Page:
I donâ€™t want to ruffle feathers, but truth be told, Nigerian artists are virtually painting photographs. The days before the camera was invented artists would take their easel, go to the countryside and when the light is right, paint masterpieces. Today if you had a photographer who understands light and added embellishment through Photoshop, when he produces a photograph it would match any paintings.
Thatâ€™s interesting. Recently, I saw someone paint on velvet, but we never thought weâ€™d get to the day when weâ€™d see photography on anything other than paper…
The other day I went to a chap who is forward looking in terms of reproducing photographs and he showed me some new surfaces he just brought from abroad. Soon in Nigeria we will soon begin to print on metal.
What would be the value of that?
If you print a black and white photograph on metal it will give it this silver shade and you know black and white has this element of silver and it enhances this special shade. These are the kind of things people want to achieve using special types of paper and computer print.
One of the most fascinating things about your own work is the diversity. Youâ€™ve done portraits to acclaim, youâ€™ve done scenery, landscape, lifestyle.Â Ho w do you do all these?
Iâ€™m basically a documentary photographer. You should be able to work in all spheres. In the 70s there was a lot of demand for photography at the advertising companies and I also got to know people who were into fashion. Nigeria was trying to establish itself in terms of indigenous textiles and fashion and so, I found myself going to Bar Beach or Ikoyi Park to photograph models.
But I was shooting them in naturalistic outdoor situations. Iâ€™m an available light photographer . I have never used flash and I donâ€™t believe in using flash. Most of my work is outdoors and even when indoors I know the kind of film to use to push it and how to play with the light to get a representative image of what the ambience was.
Iâ€™ve also always hadÂ keen interest in photographing sports and ceremonies. Great ceremonies like the coronation of Oba of Benin in 1979. Documentary photography embraces all aspects of living and culture. You have to have a bit of everything.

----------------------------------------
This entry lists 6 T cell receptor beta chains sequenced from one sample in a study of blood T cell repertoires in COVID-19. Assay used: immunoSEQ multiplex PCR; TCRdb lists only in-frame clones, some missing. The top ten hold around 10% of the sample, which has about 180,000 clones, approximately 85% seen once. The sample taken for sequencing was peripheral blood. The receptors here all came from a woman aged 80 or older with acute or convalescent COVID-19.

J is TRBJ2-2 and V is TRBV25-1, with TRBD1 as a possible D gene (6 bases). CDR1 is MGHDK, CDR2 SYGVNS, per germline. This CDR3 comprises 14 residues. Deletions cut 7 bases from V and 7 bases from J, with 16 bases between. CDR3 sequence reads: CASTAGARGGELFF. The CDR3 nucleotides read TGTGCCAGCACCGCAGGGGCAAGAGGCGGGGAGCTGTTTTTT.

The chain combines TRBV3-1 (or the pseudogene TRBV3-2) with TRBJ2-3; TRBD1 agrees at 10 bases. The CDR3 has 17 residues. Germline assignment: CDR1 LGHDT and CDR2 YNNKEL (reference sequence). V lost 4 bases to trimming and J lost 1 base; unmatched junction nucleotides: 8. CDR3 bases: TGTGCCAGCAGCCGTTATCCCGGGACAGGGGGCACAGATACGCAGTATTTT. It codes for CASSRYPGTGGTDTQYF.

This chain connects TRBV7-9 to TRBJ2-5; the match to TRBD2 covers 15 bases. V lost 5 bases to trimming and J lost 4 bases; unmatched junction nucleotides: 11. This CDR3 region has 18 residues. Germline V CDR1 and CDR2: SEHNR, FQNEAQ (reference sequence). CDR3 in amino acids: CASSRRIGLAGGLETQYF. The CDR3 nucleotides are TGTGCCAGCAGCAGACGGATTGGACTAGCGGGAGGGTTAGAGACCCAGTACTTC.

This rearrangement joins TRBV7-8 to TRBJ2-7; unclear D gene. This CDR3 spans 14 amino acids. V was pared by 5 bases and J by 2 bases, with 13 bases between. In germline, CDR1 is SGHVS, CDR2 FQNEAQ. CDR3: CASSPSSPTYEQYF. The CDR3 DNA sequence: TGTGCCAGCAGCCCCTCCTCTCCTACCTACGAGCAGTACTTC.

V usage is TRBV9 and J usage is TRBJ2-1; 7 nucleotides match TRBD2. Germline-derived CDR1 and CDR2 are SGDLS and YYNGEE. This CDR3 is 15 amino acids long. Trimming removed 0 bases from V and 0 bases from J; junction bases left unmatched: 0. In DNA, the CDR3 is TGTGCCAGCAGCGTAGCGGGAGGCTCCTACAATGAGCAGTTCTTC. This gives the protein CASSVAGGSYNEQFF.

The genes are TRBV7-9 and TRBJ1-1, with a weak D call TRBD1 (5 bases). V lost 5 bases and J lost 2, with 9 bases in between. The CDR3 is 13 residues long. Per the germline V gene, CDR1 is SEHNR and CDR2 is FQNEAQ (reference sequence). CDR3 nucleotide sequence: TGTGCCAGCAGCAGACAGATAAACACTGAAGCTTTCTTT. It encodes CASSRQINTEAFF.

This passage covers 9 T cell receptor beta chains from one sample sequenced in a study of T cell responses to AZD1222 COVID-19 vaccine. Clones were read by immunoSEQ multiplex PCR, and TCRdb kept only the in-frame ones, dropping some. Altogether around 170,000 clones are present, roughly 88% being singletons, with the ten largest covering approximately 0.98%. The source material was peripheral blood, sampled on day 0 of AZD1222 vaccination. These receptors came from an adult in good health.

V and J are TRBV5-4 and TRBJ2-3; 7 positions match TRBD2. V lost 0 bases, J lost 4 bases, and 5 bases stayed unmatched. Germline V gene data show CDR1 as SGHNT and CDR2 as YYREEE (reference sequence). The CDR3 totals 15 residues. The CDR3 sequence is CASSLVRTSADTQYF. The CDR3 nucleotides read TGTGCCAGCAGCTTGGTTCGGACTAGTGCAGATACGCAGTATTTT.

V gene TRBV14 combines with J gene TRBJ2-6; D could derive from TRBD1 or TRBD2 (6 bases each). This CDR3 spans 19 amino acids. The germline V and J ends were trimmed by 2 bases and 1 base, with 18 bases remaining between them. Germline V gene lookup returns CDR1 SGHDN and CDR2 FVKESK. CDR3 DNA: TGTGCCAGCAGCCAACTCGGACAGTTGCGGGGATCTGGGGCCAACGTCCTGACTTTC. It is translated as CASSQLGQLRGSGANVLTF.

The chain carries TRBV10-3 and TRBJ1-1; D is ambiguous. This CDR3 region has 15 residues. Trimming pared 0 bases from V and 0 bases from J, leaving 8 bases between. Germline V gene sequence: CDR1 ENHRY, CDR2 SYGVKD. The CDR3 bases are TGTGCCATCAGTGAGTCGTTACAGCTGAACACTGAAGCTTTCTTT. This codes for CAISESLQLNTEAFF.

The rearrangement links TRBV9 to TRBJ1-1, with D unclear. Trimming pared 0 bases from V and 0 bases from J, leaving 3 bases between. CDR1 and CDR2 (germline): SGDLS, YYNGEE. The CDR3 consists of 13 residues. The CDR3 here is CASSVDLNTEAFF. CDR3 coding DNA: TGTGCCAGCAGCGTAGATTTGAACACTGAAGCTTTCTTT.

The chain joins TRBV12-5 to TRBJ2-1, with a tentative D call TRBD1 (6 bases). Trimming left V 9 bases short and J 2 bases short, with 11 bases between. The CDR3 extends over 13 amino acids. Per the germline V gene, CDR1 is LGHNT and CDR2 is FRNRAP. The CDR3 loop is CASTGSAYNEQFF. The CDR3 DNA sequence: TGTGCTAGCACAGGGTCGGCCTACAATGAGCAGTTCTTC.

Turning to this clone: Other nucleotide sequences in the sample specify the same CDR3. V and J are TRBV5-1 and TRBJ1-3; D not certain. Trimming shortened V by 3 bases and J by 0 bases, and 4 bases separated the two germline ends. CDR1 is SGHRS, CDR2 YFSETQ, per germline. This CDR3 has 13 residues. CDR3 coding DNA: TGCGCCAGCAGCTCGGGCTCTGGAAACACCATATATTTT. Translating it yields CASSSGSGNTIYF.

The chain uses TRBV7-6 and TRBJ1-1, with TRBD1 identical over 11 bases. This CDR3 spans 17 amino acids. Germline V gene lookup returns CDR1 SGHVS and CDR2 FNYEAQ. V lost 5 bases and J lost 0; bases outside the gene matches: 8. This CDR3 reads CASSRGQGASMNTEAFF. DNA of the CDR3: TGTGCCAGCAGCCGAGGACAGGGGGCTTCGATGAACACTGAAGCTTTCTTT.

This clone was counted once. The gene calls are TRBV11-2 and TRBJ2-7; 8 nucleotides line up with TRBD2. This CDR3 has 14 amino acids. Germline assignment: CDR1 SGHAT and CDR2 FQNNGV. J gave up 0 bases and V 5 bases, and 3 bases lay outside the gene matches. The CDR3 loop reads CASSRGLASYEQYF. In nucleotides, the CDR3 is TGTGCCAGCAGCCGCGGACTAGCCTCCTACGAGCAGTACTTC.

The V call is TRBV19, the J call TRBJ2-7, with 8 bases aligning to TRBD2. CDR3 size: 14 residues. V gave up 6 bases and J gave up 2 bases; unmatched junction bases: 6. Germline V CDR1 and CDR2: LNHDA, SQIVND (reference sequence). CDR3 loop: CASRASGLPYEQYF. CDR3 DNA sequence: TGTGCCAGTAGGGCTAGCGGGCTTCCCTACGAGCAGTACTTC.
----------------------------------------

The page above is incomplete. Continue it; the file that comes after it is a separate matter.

Tell us about your upcoming solo exhibition. You had a group education not so long ago.
Iâ€™m now interested in doing solos. I had a two man exhibition in the South of France in 2007 with John Osodi, then came back and a month later had my first solo. It was called â€œPlantain Peelâ€, a study of rural women entrepreneurs. I documented a big plantain market in Bayelsa to show people the entrepreneurship of these women.
I was able to discover a woman who sold 7,200 bunches of plantain every market day- about half a million naira every market day. Her grandmother sold plantain, her mother sold plantain.. And we sit down in the cities and talk of women entrepreneurs and she had never got a grant. That market is more than 50 years old. Some of us go off the beaten track if we must discover things that are happening to highlight them.
My next exhibition is titled â€œ1979″. 1979 for me was very important because that was when the current Oba of Benin was coronated and it was a grand affair. That same year was the one when Nigeria was going to return to civilian rule and the big players were out there. Awolowoâ€™s last campaign was held at the TBS and it was fascinating to see the rapport, the magic between Awolowo the great orator and his supporters.
I have photos of president-to-be, Shagari sitting on a tattered chair at the old Ikeja airport looking like any other Nigerian and Zik, the great orator defending his status. I see this exhibition showing works done exactly 30 years ago as a peep into history and culture.